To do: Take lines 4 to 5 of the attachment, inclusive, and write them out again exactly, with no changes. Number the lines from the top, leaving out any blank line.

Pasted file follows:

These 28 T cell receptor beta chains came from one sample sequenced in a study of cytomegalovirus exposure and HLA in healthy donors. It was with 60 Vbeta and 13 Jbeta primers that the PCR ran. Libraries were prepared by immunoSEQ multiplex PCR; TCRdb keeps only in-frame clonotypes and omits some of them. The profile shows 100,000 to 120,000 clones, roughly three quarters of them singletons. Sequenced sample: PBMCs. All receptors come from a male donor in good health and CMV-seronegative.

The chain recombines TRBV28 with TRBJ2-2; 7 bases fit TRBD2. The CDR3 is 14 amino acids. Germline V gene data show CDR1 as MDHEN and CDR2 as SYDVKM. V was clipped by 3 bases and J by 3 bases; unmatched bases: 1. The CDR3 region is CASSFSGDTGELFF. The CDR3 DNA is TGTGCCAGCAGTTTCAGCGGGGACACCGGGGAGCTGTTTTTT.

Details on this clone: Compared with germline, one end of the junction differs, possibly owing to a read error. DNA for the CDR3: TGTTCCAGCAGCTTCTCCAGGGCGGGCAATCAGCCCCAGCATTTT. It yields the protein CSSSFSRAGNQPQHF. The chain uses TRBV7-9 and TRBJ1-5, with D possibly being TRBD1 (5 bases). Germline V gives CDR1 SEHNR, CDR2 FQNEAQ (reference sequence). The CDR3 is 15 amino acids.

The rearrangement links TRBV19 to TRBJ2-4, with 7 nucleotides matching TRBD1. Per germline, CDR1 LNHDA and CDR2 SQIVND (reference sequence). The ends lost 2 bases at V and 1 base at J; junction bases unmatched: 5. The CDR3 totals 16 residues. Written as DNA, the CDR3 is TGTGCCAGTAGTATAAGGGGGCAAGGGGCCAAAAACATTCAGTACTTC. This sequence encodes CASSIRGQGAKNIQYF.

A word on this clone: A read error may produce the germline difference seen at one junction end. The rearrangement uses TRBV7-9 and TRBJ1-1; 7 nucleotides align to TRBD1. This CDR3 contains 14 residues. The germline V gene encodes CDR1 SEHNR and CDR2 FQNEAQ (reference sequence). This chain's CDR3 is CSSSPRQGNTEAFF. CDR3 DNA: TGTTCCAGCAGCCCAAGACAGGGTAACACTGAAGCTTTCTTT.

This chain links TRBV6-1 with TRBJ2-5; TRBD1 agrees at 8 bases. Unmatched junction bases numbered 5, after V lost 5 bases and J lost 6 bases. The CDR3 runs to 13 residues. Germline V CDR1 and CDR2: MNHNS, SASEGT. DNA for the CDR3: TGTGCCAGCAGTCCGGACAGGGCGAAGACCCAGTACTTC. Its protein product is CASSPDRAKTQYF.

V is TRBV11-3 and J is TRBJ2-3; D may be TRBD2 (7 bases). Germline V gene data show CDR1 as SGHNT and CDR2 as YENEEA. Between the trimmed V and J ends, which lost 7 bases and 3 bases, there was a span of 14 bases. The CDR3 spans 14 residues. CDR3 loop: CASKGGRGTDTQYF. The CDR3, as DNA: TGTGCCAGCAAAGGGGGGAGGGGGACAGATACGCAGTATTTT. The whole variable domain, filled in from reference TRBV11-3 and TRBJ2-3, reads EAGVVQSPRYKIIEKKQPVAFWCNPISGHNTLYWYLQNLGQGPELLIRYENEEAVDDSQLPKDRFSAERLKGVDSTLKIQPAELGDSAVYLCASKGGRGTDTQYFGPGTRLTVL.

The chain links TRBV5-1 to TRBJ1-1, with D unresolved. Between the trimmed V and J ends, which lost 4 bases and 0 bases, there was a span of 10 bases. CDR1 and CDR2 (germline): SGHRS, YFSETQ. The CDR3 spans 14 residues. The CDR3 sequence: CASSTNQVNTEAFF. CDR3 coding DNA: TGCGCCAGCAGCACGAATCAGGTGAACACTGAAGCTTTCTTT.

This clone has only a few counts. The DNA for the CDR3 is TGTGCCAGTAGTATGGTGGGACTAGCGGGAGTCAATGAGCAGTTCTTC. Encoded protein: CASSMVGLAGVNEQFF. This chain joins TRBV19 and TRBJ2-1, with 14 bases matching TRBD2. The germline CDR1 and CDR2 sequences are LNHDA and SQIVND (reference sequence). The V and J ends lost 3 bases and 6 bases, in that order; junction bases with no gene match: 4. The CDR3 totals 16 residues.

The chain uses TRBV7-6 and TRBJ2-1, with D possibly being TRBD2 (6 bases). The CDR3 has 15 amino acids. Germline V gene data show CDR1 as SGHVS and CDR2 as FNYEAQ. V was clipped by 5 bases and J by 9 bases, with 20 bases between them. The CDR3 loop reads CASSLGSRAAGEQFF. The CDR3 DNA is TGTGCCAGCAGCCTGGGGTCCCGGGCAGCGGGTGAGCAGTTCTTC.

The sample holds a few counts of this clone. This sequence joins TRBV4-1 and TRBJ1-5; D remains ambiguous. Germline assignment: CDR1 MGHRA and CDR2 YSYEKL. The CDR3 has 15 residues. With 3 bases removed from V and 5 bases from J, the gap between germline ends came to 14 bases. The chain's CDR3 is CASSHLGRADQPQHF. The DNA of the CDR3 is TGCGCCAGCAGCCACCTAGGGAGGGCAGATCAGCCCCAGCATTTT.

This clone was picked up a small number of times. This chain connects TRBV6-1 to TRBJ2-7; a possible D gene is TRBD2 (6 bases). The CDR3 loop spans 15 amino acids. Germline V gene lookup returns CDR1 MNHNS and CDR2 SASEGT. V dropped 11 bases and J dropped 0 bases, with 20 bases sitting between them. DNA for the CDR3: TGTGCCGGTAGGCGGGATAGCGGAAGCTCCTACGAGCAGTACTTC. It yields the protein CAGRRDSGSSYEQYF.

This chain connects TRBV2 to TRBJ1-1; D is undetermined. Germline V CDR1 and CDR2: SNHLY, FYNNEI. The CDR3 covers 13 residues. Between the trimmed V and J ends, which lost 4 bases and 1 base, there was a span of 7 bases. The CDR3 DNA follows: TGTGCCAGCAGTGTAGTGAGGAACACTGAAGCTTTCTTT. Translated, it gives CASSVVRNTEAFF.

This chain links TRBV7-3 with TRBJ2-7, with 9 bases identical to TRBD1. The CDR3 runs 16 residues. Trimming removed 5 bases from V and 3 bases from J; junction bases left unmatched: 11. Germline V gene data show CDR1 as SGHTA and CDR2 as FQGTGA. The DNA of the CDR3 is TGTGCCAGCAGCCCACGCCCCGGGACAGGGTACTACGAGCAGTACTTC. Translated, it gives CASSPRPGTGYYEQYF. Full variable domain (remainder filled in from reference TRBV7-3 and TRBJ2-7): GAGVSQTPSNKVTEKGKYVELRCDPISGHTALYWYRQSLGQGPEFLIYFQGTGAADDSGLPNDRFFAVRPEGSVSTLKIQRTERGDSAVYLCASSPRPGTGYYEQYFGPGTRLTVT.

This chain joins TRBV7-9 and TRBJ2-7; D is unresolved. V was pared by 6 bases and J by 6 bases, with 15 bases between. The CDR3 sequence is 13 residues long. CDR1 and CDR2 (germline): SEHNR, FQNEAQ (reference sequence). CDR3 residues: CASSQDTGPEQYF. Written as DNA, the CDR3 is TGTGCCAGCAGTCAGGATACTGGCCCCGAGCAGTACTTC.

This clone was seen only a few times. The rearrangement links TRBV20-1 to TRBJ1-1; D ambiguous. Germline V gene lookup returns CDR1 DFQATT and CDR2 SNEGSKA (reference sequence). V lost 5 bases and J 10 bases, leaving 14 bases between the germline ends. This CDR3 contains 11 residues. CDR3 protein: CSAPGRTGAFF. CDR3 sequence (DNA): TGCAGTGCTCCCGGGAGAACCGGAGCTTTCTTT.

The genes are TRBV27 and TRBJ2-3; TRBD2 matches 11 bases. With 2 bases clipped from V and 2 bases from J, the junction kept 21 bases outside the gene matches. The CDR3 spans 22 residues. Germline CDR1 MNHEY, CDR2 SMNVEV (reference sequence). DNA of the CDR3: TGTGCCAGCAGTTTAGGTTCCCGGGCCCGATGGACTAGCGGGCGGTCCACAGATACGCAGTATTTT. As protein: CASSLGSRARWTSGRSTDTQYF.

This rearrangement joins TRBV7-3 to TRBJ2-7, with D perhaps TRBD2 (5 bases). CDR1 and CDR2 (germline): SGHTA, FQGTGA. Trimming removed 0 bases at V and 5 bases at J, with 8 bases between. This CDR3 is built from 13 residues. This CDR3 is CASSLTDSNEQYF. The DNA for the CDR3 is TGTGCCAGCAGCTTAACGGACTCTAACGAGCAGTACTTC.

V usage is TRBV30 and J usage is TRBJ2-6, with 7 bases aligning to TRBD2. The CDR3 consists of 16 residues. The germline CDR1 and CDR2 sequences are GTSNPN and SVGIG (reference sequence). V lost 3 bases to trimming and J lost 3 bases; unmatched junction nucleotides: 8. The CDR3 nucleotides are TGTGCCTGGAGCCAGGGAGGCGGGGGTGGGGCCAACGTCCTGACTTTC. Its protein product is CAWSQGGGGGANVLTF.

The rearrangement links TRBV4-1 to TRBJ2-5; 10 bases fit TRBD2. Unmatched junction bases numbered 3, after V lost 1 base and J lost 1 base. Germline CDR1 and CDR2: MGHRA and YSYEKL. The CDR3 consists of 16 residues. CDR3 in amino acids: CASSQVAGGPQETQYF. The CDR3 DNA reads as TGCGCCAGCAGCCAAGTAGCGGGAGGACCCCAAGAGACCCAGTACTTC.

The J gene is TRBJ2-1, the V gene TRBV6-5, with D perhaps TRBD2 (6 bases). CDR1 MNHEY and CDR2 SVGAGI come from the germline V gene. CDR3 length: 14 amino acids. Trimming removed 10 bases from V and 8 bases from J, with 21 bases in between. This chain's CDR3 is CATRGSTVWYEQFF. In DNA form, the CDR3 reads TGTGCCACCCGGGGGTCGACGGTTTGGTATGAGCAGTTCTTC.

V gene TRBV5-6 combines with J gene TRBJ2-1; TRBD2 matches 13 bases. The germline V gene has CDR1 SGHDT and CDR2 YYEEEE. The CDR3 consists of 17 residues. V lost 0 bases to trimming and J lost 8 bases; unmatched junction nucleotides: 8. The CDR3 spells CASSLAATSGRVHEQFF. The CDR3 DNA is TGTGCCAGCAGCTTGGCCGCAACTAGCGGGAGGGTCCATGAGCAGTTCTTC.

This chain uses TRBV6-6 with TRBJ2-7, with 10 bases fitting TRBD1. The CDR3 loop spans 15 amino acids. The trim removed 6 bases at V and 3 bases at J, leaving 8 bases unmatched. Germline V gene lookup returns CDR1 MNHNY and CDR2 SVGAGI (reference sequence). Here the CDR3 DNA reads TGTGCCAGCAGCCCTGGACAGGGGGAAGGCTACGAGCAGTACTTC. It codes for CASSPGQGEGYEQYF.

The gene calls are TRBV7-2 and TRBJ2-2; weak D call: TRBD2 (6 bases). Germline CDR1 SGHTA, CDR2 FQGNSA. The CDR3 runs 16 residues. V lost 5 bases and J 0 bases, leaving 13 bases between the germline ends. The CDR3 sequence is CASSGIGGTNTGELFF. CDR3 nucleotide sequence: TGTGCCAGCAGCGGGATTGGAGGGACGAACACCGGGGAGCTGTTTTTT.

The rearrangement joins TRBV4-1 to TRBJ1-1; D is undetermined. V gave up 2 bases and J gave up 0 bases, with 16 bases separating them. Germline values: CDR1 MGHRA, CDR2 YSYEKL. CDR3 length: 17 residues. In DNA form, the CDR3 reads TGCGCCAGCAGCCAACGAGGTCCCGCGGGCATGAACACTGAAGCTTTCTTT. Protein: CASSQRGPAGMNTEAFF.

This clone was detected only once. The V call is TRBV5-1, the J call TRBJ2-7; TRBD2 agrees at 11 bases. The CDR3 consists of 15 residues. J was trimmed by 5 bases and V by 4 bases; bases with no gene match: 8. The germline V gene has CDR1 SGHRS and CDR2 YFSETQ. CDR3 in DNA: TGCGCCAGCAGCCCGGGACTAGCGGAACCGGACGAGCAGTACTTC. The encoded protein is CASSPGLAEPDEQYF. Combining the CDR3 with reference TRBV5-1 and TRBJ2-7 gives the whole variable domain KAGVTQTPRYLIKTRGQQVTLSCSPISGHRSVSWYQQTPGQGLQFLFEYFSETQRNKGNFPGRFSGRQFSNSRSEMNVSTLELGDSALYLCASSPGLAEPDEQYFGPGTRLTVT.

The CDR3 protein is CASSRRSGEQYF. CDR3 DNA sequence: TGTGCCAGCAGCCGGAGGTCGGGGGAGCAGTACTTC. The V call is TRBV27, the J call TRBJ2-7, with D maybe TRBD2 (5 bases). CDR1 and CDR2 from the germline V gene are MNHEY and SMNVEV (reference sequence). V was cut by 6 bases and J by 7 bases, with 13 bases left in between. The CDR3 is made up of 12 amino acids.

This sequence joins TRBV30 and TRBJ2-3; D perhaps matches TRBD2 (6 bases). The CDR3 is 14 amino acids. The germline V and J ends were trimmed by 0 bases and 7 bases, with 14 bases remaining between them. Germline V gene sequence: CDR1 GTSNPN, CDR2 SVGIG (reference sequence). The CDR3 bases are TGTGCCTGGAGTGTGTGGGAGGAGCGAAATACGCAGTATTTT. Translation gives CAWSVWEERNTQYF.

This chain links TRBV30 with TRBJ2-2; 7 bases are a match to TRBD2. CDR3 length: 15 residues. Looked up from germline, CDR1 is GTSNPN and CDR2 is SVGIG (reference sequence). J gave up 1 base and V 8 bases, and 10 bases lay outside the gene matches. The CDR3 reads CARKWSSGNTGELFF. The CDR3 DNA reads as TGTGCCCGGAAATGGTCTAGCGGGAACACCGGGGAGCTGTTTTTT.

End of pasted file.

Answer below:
The rearrangement links TRBV19 to TRBJ2-4, with 7 nucleotides matching TRBD1. Per germline, CDR1 LNHDA and CDR2 SQIVND (reference sequence). The ends lost 2 bases at V and 1 base at J; junction bases unmatched: 5. The CDR3 totals 16 residues. Written as DNA, the CDR3 is TGTGCCAGTAGTATAAGGGGGCAAGGGGCCAAAAACATTCAGTACTTC. This sequence encodes CASSIRGQGAKNIQYF.

A word on this clone: A read error may produce the germline difference seen at one junction end. The rearrangement uses TRBV7-9 and TRBJ1-1; 7 nucleotides align to TRBD1. This CDR3 contains 14 residues. The germline V gene encodes CDR1 SEHNR and CDR2 FQNEAQ (reference sequence). This chain's CDR3 is CSSSPRQGNTEAFF. CDR3 DNA: TGTTCCAGCAGCCCAAGACAGGGTAACACTGAAGCTTTCTTT.